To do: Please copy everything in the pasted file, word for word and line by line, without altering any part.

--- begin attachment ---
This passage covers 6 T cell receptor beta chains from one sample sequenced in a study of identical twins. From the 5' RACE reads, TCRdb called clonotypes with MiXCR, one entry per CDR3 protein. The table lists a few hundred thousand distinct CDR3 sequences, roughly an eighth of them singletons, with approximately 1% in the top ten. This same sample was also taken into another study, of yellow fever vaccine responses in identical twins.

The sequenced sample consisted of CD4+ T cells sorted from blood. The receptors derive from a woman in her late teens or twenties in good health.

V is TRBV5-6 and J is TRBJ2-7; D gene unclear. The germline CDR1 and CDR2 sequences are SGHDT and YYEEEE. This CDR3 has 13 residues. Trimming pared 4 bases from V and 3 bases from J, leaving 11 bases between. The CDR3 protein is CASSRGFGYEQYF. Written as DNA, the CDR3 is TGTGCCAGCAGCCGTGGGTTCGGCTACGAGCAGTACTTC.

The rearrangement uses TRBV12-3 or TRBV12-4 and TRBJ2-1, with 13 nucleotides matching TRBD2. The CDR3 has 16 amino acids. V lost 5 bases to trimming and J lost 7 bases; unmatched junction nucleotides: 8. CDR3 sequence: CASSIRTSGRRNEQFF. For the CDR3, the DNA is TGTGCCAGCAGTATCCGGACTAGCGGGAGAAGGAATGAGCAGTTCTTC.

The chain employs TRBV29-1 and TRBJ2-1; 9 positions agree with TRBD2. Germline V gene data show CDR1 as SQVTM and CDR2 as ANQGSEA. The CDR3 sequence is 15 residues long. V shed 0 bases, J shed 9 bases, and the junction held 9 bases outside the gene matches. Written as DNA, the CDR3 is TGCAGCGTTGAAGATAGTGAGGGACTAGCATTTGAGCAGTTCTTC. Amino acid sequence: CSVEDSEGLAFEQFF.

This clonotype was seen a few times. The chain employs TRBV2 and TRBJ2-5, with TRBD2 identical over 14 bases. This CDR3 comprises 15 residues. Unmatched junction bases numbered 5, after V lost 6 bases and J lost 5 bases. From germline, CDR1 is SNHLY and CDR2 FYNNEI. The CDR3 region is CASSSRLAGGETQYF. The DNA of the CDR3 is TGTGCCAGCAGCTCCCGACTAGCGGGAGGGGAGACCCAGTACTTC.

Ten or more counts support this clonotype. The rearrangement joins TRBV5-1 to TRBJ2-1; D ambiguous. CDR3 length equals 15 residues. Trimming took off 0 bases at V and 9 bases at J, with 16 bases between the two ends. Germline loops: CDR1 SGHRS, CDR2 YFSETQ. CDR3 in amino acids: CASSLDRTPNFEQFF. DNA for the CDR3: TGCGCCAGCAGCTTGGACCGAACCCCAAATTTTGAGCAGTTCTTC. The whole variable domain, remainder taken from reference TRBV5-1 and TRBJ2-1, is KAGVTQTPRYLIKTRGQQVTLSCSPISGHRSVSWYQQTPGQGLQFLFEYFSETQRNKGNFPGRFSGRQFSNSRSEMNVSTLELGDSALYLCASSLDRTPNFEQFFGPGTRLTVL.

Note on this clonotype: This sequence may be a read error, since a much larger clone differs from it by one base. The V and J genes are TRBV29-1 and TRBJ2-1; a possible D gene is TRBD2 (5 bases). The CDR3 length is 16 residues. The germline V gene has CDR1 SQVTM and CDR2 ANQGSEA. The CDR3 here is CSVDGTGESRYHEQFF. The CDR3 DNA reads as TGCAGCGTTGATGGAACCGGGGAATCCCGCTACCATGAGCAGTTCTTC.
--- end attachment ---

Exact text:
This passage covers 6 T cell receptor beta chains from one sample sequenced in a study of identical twins. From the 5' RACE reads, TCRdb called clonotypes with MiXCR, one entry per CDR3 protein. The table lists a few hundred thousand distinct CDR3 sequences, roughly an eighth of them singletons, with approximately 1% in the top ten. This same sample was also taken into another study, of yellow fever vaccine responses in identical twins.

The sequenced sample consisted of CD4+ T cells sorted from blood. The receptors derive from a woman in her late teens or twenties in good health.

V is TRBV5-6 and J is TRBJ2-7; D gene unclear. The germline CDR1 and CDR2 sequences are SGHDT and YYEEEE. This CDR3 has 13 residues. Trimming pared 4 bases from V and 3 bases from J, leaving 11 bases between. The CDR3 protein is CASSRGFGYEQYF. Written as DNA, the CDR3 is TGTGCCAGCAGCCGTGGGTTCGGCTACGAGCAGTACTTC.

The rearrangement uses TRBV12-3 or TRBV12-4 and TRBJ2-1, with 13 nucleotides matching TRBD2. The CDR3 has 16 amino acids. V lost 5 bases to trimming and J lost 7 bases; unmatched junction nucleotides: 8. CDR3 sequence: CASSIRTSGRRNEQFF. For the CDR3, the DNA is TGTGCCAGCAGTATCCGGACTAGCGGGAGAAGGAATGAGCAGTTCTTC.

The chain employs TRBV29-1 and TRBJ2-1; 9 positions agree with TRBD2. Germline V gene data show CDR1 as SQVTM and CDR2 as ANQGSEA. The CDR3 sequence is 15 residues long. V shed 0 bases, J shed 9 bases, and the junction held 9 bases outside the gene matches. Written as DNA, the CDR3 is TGCAGCGTTGAAGATAGTGAGGGACTAGCATTTGAGCAGTTCTTC. Amino acid sequence: CSVEDSEGLAFEQFF.

This clonotype was seen a few times. The chain employs TRBV2 and TRBJ2-5, with TRBD2 identical over 14 bases. This CDR3 comprises 15 residues. Unmatched junction bases numbered 5, after V lost 6 bases and J lost 5 bases. From germline, CDR1 is SNHLY and CDR2 FYNNEI. The CDR3 region is CASSSRLAGGETQYF. The DNA of the CDR3 is TGTGCCAGCAGCTCCCGACTAGCGGGAGGGGAGACCCAGTACTTC.

Ten or more counts support this clonotype. The rearrangement joins TRBV5-1 to TRBJ2-1; D ambiguous. CDR3 length equals 15 residues. Trimming took off 0 bases at V and 9 bases at J, with 16 bases between the two ends. Germline loops: CDR1 SGHRS, CDR2 YFSETQ. CDR3 in amino acids: CASSLDRTPNFEQFF. DNA for the CDR3: TGCGCCAGCAGCTTGGACCGAACCCCAAATTTTGAGCAGTTCTTC. The whole variable domain, remainder taken from reference TRBV5-1 and TRBJ2-1, is KAGVTQTPRYLIKTRGQQVTLSCSPISGHRSVSWYQQTPGQGLQFLFEYFSETQRNKGNFPGRFSGRQFSNSRSEMNVSTLELGDSALYLCASSLDRTPNFEQFFGPGTRLTVL.

Note on this clonotype: This sequence may be a read error, since a much larger clone differs from it by one base. The V and J genes are TRBV29-1 and TRBJ2-1; a possible D gene is TRBD2 (5 bases). The CDR3 length is 16 residues. The germline V gene has CDR1 SQVTM and CDR2 ANQGSEA. The CDR3 here is CSVDGTGESRYHEQFF. The CDR3 DNA reads as TGCAGCGTTGATGGAACCGGGGAATCCCGCTACCATGAGCAGTTCTTC.